Plant growth and organ formation depend on the oriented deposition of load-bearing cellulose microfibrils in the cell wall. Cellulose is synthesized by a large relative molecular weight cellulose synthase complex (CSC), which comprises at least three distinct cellulose synthases. Cellulose synthesis in plants or bacteria also requires the activity of an endo-1,4-beta-D-glucanase, the exact function of which in the synthesis process is not known. Here, we show, to our knowledge for the first time, that a leaky mutation in the Arabidopsis (Arabidopsis thaliana) membrane-bound endo-1,4-beta-D-glucanase KORRIGAN1 (KOR1) not only caused reduced CSC movement in the plasma membrane but also a reduced cellulose synthesis inhibitor-induced accumulation of CSCs in intracellular compartments. This suggests a role for KOR1 both in the synthesis of cellulose microfibrils and in the intracellular trafficking of CSCs. Next, we used a multidisciplinary approach, including live cell imaging, gel filtration chromatography analysis, split ubiquitin assays in yeast (Saccharomyces cerevisiae NMY51), and bimolecular fluorescence complementation, to show that, in contrast to previous observations, KOR1 is an integral part of the primary cell wall CSC in the plasma membrane.
KORRIGAN1 Interacts Specifically with Integral Components of the Cellulose Synthase Machinery
Mansoori Zangir, N. ; Timmers, J.F.P. ; Desprez, T. ; Lessa Alvim Kamei, C. ; Dees, D.C.T. ; Vincken, J.P. ; Visser, R.G.F. ; Höfte, H. ; Vernhettes, S. ; Trindade, L.M. - \ 2014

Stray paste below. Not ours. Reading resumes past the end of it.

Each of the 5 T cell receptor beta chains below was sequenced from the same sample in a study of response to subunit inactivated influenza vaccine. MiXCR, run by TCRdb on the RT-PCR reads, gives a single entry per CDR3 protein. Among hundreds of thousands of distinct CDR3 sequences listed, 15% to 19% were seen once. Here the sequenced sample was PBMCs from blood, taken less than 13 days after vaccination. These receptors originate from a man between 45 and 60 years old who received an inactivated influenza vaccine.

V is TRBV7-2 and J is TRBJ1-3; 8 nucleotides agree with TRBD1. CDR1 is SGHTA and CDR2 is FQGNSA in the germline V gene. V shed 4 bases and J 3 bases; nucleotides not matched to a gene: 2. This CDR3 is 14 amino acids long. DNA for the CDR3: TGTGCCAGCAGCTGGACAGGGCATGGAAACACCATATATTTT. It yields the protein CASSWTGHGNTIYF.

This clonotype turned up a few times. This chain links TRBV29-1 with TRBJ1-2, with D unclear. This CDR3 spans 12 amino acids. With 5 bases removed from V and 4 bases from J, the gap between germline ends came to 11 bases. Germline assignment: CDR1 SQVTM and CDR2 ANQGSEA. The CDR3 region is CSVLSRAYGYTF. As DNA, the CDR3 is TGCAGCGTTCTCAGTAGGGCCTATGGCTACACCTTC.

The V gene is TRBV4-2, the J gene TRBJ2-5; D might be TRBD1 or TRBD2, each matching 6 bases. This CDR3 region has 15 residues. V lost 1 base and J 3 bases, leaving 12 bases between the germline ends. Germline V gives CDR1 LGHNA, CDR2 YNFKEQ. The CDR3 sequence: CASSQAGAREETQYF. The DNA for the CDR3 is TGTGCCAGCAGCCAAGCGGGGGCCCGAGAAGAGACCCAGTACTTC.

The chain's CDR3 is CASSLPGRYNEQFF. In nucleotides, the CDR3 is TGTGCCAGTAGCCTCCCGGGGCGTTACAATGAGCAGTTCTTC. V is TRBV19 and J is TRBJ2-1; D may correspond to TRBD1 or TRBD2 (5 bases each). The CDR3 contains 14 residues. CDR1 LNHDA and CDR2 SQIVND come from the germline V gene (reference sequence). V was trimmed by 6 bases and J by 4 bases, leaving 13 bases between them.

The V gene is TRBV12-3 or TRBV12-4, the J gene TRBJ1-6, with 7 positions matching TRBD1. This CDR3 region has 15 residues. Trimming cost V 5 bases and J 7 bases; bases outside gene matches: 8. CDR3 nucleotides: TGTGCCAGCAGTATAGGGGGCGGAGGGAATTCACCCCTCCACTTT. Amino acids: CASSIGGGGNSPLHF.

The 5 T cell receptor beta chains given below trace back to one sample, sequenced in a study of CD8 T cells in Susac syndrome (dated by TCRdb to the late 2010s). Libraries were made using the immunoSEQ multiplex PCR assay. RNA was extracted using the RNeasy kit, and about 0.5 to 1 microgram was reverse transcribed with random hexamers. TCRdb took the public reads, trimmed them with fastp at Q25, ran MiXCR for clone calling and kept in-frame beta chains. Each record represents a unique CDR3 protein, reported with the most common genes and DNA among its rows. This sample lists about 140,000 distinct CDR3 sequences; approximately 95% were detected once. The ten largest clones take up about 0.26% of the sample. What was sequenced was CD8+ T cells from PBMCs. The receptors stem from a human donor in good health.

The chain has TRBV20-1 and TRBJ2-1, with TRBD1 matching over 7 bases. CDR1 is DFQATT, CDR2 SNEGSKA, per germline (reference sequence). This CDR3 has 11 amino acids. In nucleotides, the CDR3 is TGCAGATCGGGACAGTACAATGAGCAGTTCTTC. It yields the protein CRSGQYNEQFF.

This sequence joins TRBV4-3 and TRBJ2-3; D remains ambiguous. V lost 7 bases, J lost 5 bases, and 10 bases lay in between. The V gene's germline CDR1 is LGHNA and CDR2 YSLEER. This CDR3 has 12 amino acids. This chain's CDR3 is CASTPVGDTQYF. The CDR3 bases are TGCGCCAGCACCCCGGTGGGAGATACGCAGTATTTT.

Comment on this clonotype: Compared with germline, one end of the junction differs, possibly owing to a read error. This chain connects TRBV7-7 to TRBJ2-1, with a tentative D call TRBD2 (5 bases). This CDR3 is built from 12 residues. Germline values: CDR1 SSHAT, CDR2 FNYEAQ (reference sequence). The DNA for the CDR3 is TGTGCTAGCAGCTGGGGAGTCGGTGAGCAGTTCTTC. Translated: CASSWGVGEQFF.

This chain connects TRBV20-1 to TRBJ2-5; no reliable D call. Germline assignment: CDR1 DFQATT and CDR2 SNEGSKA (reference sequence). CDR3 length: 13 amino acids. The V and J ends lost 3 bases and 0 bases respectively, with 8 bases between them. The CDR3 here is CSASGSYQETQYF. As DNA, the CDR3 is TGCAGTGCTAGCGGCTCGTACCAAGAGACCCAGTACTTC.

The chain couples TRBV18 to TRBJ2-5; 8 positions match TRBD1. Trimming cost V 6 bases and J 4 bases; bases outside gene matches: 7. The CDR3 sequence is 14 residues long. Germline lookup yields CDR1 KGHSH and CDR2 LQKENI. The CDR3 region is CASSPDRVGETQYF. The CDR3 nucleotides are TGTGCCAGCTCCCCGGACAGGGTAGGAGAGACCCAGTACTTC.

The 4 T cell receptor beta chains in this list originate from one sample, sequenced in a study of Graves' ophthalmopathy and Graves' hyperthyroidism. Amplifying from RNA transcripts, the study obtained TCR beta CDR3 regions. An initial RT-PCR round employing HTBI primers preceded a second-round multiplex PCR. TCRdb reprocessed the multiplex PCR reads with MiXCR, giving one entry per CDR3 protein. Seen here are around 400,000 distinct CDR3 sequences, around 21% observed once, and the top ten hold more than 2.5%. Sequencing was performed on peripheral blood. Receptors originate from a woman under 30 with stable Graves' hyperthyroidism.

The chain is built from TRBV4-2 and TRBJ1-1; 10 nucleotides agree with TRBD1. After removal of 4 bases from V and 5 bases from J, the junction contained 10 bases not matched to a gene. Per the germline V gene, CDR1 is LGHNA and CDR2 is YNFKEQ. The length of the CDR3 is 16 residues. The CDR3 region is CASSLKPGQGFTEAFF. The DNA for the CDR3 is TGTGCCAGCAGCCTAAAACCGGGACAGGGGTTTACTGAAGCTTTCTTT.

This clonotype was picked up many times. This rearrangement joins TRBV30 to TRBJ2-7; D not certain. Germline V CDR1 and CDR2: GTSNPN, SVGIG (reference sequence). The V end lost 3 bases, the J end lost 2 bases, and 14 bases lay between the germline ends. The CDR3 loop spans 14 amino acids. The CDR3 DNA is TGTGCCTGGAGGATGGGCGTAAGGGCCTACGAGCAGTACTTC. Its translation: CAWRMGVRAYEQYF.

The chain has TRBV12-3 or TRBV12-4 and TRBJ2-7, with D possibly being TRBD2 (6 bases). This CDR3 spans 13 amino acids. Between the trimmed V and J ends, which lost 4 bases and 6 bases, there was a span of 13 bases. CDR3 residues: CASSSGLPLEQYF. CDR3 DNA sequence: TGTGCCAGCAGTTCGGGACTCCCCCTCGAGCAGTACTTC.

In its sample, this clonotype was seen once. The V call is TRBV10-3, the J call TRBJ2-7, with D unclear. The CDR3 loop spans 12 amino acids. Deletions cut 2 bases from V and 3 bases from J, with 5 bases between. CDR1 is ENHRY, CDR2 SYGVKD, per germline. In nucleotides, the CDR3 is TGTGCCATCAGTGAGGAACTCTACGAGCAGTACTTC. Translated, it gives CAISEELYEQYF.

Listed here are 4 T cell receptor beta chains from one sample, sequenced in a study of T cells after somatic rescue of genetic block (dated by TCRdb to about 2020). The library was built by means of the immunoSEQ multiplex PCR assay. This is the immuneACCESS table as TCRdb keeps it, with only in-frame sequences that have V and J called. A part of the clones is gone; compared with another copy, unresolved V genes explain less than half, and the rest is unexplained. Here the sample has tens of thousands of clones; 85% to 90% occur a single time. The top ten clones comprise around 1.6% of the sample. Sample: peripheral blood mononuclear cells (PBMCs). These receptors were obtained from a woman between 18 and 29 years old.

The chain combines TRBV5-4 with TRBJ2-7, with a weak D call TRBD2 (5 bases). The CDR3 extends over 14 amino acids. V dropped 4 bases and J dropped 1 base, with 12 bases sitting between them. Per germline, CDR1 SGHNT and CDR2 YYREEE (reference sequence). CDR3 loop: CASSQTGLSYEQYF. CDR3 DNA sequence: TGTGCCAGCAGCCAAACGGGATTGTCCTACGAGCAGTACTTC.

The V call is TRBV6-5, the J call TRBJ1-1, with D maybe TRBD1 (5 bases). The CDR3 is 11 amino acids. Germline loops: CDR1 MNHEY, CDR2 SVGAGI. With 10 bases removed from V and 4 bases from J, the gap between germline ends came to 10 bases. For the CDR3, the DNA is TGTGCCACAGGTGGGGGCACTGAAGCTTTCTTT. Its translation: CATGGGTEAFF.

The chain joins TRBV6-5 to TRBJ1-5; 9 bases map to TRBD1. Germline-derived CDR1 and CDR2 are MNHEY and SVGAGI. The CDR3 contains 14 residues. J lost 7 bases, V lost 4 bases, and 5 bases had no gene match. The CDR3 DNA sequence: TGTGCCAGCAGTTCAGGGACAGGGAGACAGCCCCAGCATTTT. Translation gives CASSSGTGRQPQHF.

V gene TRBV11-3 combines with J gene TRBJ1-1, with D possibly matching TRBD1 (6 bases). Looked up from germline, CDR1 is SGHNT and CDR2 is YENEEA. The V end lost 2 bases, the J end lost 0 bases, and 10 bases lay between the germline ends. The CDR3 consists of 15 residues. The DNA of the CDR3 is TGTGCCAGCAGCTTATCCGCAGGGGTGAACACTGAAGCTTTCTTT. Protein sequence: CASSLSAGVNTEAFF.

PLoS ONE 9 (2014)11. - ISSN 1932-6203
secondary cell-wall - arabidopsis-thaliana - endo-1,4-beta-glucanase - expression - membranes - protein - system - plants - gene - endo-1,4-beta-d-glucanase
Cellulose is synthesized by the so called rosette protein complex and the catalytic subunits of this complex are the cellulose synthases (CESAs). It is thought that the rosette complexes in the primary and secondary cell walls each contains at least three different non-redundant cellulose synthases. In addition to the CESA proteins, cellulose biosynthesis almost certainly requires the action of other proteins, although few have been identified and little is known about the biochemical role of those that have been identified. One of these proteins is KORRIGAN (KOR1). Mutant analysis of this protein in Arabidopsis thaliana showed altered cellulose content in both the primary and secondary cell wall. KOR1 is thought to be required for cellulose synthesis acting as a cellulase at the plasma membrane–cell wall interface. KOR1 has recently been shown to interact with the primary cellulose synthase rosette complex however direct interaction with that of the secondary cell wall has never been demonstrated. Using various methods, both in vitro and in planta, it was shown that KOR1 interacts specifically with only two of the secondary CESA proteins. The KOR1 protein domain(s) involved in the interaction with the CESA proteins were also identified by analyzing the interaction of truncated forms of KOR1 with CESA proteins. The KOR1 transmembrane domain has shown to be required for the interaction between KOR1 and the different CESAs, as well as for higher oligomer formation of KOR1.
Sedimentation dynamics and equilibrium profiles in multicomponent mixtures of colloidal particles